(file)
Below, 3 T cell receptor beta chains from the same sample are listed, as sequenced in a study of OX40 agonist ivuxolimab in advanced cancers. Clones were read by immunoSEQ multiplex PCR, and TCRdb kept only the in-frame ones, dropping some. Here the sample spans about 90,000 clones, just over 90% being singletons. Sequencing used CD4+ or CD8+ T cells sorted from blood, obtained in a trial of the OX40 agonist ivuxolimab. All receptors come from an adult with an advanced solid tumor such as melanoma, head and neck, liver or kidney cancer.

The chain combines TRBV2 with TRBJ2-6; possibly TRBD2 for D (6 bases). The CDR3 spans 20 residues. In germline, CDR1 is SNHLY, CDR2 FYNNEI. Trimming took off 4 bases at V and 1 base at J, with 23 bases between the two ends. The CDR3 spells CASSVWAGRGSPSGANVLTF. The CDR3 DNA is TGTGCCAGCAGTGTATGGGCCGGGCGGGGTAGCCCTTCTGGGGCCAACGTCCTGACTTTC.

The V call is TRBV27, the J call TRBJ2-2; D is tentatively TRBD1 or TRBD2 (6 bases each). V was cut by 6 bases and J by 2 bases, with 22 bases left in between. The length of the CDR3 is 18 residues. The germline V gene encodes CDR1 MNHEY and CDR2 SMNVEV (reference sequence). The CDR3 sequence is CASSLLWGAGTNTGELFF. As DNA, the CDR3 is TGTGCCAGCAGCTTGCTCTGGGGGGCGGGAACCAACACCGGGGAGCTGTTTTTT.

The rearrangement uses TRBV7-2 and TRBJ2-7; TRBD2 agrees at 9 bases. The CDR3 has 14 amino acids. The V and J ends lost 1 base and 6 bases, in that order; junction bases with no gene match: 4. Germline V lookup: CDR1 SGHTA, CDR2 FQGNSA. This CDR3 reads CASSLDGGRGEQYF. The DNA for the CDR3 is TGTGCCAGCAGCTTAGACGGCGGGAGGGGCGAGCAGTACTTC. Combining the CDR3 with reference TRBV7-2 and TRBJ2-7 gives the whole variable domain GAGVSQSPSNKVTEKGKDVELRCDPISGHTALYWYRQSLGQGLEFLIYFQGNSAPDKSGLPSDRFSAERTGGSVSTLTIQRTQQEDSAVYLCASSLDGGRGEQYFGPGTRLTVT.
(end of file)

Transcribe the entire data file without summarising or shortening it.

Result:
Below, 3 T cell receptor beta chains from the same sample are listed, as sequenced in a study of OX40 agonist ivuxolimab in advanced cancers. Clones were read by immunoSEQ multiplex PCR, and TCRdb kept only the in-frame ones, dropping some. Here the sample spans about 90,000 clones, just over 90% being singletons. Sequencing used CD4+ or CD8+ T cells sorted from blood, obtained in a trial of the OX40 agonist ivuxolimab. All receptors come from an adult with an advanced solid tumor such as melanoma, head and neck, liver or kidney cancer.

The chain combines TRBV2 with TRBJ2-6; possibly TRBD2 for D (6 bases). The CDR3 spans 20 residues. In germline, CDR1 is SNHLY, CDR2 FYNNEI. Trimming took off 4 bases at V and 1 base at J, with 23 bases between the two ends. The CDR3 spells CASSVWAGRGSPSGANVLTF. The CDR3 DNA is TGTGCCAGCAGTGTATGGGCCGGGCGGGGTAGCCCTTCTGGGGCCAACGTCCTGACTTTC.

The V call is TRBV27, the J call TRBJ2-2; D is tentatively TRBD1 or TRBD2 (6 bases each). V was cut by 6 bases and J by 2 bases, with 22 bases left in between. The length of the CDR3 is 18 residues. The germline V gene encodes CDR1 MNHEY and CDR2 SMNVEV (reference sequence). The CDR3 sequence is CASSLLWGAGTNTGELFF. As DNA, the CDR3 is TGTGCCAGCAGCTTGCTCTGGGGGGCGGGAACCAACACCGGGGAGCTGTTTTTT.

The rearrangement uses TRBV7-2 and TRBJ2-7; TRBD2 agrees at 9 bases. The CDR3 has 14 amino acids. The V and J ends lost 1 base and 6 bases, in that order; junction bases with no gene match: 4. Germline V lookup: CDR1 SGHTA, CDR2 FQGNSA. This CDR3 reads CASSLDGGRGEQYF. The DNA for the CDR3 is TGTGCCAGCAGCTTAGACGGCGGGAGGGGCGAGCAGTACTTC. Combining the CDR3 with reference TRBV7-2 and TRBJ2-7 gives the whole variable domain GAGVSQSPSNKVTEKGKDVELRCDPISGHTALYWYRQSLGQGLEFLIYFQGNSAPDKSGLPSDRFSAERTGGSVSTLTIQRTQQEDSAVYLCASSLDGGRGEQYFGPGTRLTVT.